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Beware Ads for Reverse Mortgages

New report finds flood of mailings targeted potentially vulnerable older homeowners

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The growing volume of direct mail advertisements for reverse mortgages sent out during the pandemic, when home prices surged and interest rates were miniscule, disproportionately targeted older low-income homeowners who wouldn't necessarily benefit from the complicated home loans, warns the Consumer Financial Protection Bureau (CFPB) in a new report. 

How reverse mortgages work

Reverse mortgages can be a good source of retirement income for some older homeowners who are house rich but cash poor. You tap the equity of your home and use the cash — received as monthly payments or a lump sum, or through a line of credit — to help cover living expenses, provided you have at least 50 percent of your home’s value paid off. At least one borrower must be 62 or older to qualify for a reverse mortgage.

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Unlike a traditional mortgage, in which a borrower pays back a home loan in monthly installments, a reverse mortgage typically doesn’t need to be paid back until after you move or die. However, interest and fees will increase the size of the loan over time — and the fees can be considerable, especially if the reverse mortgage is refinanced. The homeowner also runs the risk of the loan coming due if he or she doesn’t keep making payments for insurance and taxes, or stops maintaining the property.

If you’ve received a sales pitch in the mail for a reverse mortgage — or for refinancing your current one — you’re not alone. Mailings for reverse mortgages shot up to 44 million in 2021 and 48 million in 2022, compared with an average 11 million in 2019 and 2020. Mail ads for refinancing reverse mortgages also grew, as companies pitched then-low mortgage rates and high home prices to those who had already taken out a reverse mortgage. (Mortgage rates, after years of sitting at rock-bottom levels, have shot up since the Federal Reserve started raising interest rates in March 2022 to combat inflation.) The CFPB’s study looked at direct-mail reverse mortgage pitches from January 2016 through December 2022.

Nearly three-quarters of the pitches in 2021 and 2022 went to households with less than $75,000 in income, the CFPB says. And 83 percent of those solicitations went to homeowners in the South and West, where reverse mortgage lending is concentrated, and where about 62 percent of low-income seniors live.

That’s a worrisome finding, according to the CFPB report. More older homeowners in the South and West report struggling to keep up with everyday expenses and make mortgage payments on time than do homeowners in other regions. Older homeowners in the South are also more likely to have credit card and medical debt.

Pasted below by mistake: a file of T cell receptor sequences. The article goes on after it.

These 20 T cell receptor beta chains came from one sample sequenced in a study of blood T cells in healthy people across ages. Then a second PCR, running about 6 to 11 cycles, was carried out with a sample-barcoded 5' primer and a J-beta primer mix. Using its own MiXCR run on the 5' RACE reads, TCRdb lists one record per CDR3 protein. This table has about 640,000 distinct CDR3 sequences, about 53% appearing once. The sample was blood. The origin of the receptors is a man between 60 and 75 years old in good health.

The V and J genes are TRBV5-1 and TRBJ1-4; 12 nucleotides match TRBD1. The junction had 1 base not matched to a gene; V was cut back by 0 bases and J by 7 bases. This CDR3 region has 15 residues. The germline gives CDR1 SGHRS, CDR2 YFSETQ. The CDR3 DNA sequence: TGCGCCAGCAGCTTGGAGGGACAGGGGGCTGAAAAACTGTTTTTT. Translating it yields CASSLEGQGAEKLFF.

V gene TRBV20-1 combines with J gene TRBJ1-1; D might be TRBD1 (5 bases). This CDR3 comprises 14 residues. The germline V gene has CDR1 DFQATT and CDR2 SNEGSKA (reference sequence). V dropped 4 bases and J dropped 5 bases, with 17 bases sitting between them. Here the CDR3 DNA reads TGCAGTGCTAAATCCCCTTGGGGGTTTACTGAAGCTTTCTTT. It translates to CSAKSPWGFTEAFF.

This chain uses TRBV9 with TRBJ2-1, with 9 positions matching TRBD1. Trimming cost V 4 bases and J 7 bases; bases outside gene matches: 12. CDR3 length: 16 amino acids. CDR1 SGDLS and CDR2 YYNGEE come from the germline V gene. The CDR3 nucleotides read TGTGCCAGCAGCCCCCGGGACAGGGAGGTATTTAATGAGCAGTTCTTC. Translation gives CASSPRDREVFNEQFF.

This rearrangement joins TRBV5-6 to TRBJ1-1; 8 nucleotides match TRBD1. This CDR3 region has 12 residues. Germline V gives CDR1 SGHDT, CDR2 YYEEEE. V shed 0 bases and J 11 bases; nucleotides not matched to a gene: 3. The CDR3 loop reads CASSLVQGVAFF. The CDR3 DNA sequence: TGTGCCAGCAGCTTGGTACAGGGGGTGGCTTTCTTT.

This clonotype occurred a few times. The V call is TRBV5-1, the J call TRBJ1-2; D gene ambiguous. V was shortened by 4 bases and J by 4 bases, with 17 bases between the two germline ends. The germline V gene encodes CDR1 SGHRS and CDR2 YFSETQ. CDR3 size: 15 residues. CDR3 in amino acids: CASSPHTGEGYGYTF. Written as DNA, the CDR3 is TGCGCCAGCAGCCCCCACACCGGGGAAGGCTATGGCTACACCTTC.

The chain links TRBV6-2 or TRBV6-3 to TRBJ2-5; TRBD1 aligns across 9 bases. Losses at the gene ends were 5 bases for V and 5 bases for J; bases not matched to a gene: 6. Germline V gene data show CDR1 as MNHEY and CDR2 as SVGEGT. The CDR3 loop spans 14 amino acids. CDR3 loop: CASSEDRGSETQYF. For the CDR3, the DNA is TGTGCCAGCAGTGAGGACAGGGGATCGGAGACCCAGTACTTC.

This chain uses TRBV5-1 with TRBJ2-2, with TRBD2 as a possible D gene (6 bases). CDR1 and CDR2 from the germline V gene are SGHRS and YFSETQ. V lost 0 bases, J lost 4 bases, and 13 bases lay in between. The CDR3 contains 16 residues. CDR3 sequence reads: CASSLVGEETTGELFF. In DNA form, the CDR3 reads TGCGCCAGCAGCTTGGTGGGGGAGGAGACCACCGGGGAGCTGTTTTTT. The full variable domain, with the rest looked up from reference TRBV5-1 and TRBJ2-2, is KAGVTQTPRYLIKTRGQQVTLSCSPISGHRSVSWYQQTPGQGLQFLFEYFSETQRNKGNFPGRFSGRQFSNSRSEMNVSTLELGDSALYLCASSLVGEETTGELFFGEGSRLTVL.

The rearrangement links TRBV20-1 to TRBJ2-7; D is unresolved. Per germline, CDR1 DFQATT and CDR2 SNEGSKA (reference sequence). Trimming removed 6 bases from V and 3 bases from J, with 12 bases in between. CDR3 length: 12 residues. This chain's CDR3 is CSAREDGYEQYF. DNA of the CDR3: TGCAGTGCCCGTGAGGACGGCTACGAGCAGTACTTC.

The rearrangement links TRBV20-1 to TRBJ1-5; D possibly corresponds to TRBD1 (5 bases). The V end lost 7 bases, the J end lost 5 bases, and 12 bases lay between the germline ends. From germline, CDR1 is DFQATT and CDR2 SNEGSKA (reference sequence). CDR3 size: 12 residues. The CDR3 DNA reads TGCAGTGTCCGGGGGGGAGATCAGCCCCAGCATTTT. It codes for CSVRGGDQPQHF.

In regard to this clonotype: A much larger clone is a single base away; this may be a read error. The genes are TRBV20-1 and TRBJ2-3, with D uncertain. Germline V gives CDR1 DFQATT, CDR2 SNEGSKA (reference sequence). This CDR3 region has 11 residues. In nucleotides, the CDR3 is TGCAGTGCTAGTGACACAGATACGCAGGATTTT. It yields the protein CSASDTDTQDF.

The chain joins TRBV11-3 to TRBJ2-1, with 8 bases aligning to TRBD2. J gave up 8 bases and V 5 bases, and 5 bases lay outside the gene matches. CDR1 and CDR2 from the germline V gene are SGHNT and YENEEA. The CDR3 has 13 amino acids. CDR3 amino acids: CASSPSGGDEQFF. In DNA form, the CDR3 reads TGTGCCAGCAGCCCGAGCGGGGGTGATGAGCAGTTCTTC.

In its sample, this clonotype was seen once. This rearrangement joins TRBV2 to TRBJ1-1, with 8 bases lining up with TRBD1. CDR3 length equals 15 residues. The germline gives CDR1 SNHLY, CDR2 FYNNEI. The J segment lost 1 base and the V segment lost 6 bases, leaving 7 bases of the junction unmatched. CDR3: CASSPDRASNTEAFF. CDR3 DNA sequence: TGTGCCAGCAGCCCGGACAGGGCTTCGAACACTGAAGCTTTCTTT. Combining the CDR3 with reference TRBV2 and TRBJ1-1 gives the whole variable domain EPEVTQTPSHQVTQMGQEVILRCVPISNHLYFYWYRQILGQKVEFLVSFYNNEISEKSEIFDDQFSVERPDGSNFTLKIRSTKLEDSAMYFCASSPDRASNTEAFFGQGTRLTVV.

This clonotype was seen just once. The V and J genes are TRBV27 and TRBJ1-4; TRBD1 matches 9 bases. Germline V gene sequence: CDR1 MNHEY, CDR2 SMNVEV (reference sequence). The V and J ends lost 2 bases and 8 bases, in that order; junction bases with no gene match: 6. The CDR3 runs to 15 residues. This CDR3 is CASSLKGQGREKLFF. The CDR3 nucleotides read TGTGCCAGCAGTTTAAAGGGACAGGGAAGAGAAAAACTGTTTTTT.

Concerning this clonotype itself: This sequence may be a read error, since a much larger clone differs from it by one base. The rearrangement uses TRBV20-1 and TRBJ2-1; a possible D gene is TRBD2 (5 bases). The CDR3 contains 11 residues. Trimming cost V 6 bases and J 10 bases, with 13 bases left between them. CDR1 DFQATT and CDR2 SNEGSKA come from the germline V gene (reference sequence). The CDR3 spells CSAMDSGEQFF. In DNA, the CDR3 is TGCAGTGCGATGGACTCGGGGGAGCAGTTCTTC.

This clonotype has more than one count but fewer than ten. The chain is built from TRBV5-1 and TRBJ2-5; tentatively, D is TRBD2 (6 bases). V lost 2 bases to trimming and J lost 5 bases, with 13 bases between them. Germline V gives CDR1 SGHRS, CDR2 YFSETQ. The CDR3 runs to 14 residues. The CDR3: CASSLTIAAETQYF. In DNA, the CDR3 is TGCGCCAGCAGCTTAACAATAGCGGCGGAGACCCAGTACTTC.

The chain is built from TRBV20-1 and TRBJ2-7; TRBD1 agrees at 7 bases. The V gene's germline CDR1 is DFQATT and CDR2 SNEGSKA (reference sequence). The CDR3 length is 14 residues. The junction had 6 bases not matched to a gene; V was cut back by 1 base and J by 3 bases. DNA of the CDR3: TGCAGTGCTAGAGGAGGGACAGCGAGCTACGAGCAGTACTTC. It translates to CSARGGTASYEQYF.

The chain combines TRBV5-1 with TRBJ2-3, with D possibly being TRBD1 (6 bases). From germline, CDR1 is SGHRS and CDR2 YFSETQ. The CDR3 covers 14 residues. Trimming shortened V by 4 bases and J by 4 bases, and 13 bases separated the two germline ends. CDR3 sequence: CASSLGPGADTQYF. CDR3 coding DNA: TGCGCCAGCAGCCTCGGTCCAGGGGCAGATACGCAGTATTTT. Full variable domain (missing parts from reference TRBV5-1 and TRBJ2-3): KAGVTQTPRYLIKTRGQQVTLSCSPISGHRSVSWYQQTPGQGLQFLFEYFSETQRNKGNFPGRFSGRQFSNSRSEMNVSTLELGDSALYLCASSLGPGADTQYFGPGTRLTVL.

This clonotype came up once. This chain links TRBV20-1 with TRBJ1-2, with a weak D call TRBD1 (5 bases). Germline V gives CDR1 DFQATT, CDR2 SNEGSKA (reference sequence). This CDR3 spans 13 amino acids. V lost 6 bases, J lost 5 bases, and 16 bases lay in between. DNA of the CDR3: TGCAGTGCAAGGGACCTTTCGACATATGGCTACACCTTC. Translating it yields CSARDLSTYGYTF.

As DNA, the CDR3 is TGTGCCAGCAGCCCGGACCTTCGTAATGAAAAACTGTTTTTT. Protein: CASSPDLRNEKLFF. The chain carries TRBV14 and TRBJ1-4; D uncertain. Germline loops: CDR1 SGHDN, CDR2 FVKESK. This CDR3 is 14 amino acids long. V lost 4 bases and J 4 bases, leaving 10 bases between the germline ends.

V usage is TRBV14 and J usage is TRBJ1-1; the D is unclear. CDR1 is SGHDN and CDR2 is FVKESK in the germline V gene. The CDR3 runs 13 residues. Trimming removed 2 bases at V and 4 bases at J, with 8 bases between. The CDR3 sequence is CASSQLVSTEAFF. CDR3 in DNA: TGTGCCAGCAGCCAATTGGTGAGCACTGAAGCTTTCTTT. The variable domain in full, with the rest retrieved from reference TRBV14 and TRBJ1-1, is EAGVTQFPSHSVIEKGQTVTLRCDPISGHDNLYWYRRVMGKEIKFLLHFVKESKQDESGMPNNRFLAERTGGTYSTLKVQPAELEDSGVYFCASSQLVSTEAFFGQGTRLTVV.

“The findings suggest that reverse mortgage advertising during the COVID-19 pandemic, when home prices surged and interest rates fell, focused on many older homeowners with high equity and lower incomes, and in regions where homeowners have somewhat less ability to stay current on their housing payments,” the CFPB report found.

Be wary

Reverse mortgages are indeed designed to be helpful for certain people with low incomes but high equity in their homes. Nevertheless, the CFPB says that the huge increase in direct mail advertising for reverse mortgages during the COVID-19 pandemic was “potentially targeting vulnerable populations with an expensive product that may not be best suited for their individual housing and financial needs.”

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What can go wrong? In the worst case, you are forced to sell your home to repay the loan if you don’t keep up with taxes, insurance and upkeep. You could also wind up paying big fees that reduce the size of your home equity faster than you had thought. A reverse mortgage can also impact the ability to leave your home to heirs.

If you are considering a reverse mortgage, experts say to beware of brokers or lenders who: 

  • Use high-pressure tactics to talk you into the loan.
  • Claim the reverse mortgage is safe because it’s insured by the federal government. The Federal Housing Administration (FHA) does insure some reverse mortgages, but that coverage doesn’t protect the borrower; it’s for the lender, in case of default.
  • Don’t disclose the fees, conditions and risks that come with taking out a reverse mortgage, including the possible loss of the home, which serves as collateral.
  • Suggest taking out a reverse mortgage to pay for renovations or repairs.
  • Require buying investments, such as annuities, to get a reverse mortgage.

Before you borrow

The FHA requires you to go to an educational session with a counselor approved by the Department of Housing and Urban Development (HUD). Take advantage of the counseling, and don’t be rushed into signing any paperwork until you understand the terms of the loan. Consult a trusted family member, friend or financial adviser.

Finally, if you have significant equity in your home but are struggling to make ends meet, consider alternatives to a reverse mortgage, including a home equity loan or home equity line of credit (HELOC). Both types of home loans tap into your built-up equity but may offer more favorable terms than a reverse mortgage. Also consider downsizing to a more affordable home or even getting a roommate to offset some living expenses.

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